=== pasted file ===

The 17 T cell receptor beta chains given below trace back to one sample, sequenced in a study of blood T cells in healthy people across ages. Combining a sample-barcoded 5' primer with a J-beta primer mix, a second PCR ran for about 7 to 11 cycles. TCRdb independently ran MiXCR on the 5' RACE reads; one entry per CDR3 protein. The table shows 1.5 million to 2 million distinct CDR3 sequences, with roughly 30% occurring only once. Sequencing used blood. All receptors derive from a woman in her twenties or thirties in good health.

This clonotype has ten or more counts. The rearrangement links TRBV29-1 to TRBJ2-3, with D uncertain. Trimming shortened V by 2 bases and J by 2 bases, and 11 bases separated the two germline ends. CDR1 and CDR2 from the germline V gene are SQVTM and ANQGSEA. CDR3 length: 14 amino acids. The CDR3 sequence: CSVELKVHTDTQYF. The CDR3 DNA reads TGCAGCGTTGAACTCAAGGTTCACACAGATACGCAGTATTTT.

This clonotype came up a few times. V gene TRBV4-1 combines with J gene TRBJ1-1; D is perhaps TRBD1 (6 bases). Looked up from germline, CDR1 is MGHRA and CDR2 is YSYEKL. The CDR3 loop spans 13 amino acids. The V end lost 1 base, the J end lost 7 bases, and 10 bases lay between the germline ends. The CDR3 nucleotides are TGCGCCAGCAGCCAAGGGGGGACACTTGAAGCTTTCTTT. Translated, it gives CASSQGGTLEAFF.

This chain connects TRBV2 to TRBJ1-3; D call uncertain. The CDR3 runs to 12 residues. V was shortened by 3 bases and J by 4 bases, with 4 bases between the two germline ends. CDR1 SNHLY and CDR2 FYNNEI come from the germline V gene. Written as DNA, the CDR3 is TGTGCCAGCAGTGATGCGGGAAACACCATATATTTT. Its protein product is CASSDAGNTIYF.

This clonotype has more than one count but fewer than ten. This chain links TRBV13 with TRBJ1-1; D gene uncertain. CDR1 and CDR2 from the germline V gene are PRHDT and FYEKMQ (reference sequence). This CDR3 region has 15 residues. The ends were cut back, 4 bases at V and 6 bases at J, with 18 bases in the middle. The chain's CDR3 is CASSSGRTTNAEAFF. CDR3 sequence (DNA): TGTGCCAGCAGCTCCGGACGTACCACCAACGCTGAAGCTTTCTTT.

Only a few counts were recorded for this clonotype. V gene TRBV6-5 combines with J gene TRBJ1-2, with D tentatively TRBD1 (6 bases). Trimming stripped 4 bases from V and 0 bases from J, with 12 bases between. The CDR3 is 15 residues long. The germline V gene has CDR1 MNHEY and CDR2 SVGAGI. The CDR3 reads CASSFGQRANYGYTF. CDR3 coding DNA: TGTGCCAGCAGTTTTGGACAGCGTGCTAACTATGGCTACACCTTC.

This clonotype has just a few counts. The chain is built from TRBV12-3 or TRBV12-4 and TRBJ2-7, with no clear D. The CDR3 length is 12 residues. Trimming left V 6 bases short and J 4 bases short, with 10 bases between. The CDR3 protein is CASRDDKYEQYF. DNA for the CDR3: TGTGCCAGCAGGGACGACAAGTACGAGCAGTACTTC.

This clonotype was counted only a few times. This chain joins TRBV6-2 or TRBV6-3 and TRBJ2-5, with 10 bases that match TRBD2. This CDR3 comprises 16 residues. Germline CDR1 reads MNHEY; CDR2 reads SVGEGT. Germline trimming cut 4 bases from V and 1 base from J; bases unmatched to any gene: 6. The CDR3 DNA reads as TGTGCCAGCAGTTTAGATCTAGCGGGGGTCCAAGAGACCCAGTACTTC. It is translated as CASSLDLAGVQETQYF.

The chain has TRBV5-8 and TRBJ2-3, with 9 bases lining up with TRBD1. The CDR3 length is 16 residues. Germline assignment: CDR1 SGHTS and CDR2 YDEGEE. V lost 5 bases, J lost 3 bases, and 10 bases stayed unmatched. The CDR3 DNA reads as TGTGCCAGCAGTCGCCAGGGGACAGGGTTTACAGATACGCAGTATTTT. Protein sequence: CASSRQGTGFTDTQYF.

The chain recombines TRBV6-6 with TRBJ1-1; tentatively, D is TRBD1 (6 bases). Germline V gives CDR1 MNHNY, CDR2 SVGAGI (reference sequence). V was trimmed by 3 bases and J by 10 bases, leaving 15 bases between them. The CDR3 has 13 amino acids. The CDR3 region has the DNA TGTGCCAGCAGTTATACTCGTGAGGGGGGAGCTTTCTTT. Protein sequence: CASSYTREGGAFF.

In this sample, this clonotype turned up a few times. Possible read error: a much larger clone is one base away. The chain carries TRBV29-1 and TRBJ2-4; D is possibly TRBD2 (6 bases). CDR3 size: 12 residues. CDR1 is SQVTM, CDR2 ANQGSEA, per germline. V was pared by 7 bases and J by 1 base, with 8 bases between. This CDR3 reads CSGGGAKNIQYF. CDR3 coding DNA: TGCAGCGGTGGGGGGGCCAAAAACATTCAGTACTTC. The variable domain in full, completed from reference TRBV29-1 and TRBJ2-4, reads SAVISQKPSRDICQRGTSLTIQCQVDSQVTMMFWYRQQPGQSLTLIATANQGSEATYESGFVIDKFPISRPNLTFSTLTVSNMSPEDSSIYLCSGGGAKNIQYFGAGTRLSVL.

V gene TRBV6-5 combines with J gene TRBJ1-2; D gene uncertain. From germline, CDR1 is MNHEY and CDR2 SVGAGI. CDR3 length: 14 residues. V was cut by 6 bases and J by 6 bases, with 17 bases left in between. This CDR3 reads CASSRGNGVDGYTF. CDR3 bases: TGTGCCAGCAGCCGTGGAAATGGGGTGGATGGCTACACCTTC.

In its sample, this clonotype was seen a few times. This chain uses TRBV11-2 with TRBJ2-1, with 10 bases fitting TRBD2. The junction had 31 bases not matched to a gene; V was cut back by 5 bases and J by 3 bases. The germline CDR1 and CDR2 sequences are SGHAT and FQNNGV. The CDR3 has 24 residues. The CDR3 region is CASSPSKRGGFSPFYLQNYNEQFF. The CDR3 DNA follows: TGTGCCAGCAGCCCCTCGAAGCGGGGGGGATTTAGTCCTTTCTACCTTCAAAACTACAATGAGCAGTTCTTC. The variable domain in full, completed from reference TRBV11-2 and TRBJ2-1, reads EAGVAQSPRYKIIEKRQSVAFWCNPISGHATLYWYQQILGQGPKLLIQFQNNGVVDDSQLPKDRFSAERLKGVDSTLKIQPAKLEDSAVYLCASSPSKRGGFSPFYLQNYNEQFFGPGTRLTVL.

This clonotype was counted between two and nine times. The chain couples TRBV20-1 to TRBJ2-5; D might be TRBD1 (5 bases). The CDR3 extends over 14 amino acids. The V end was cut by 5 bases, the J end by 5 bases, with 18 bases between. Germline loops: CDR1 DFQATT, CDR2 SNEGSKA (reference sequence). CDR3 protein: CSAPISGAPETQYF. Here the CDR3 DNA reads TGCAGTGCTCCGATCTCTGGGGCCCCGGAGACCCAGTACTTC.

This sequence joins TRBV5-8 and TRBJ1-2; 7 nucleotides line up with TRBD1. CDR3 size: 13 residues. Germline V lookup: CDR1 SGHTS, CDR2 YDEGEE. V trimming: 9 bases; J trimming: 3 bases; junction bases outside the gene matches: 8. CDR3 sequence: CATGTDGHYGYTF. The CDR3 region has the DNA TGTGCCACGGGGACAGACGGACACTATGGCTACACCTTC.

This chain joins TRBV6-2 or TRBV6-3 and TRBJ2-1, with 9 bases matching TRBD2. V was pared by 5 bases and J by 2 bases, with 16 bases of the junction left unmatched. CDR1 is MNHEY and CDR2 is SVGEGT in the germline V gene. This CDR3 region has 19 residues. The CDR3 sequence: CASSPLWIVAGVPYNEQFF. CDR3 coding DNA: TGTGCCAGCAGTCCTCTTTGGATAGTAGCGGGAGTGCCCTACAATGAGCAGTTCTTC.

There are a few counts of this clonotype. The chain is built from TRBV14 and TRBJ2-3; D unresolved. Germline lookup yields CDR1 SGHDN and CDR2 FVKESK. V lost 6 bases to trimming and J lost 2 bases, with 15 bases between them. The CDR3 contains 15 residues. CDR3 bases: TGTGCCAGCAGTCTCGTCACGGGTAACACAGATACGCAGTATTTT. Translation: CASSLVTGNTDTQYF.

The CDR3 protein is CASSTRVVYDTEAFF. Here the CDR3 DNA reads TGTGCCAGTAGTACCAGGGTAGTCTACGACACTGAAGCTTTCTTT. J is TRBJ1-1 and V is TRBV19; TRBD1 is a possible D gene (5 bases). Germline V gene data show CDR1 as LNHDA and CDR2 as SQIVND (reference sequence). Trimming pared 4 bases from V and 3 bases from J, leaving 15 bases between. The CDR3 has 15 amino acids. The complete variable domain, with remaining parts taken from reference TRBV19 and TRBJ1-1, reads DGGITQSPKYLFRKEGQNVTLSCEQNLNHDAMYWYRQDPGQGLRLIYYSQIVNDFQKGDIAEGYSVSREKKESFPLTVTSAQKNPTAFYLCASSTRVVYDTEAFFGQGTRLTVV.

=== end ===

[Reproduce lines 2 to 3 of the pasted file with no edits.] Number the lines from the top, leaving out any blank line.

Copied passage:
This clonotype has ten or more counts. The rearrangement links TRBV29-1 to TRBJ2-3, with D uncertain. Trimming shortened V by 2 bases and J by 2 bases, and 11 bases separated the two germline ends. CDR1 and CDR2 from the germline V gene are SQVTM and ANQGSEA. CDR3 length: 14 amino acids. The CDR3 sequence: CSVELKVHTDTQYF. The CDR3 DNA reads TGCAGCGTTGAACTCAAGGTTCACACAGATACGCAGTATTTT.

This clonotype came up a few times. V gene TRBV4-1 combines with J gene TRBJ1-1; D is perhaps TRBD1 (6 bases). Looked up from germline, CDR1 is MGHRA and CDR2 is YSYEKL. The CDR3 loop spans 13 amino acids. The V end lost 1 base, the J end lost 7 bases, and 10 bases lay between the germline ends. The CDR3 nucleotides are TGCGCCAGCAGCCAAGGGGGGACACTTGAAGCTTTCTTT. Translated, it gives CASSQGGTLEAFF.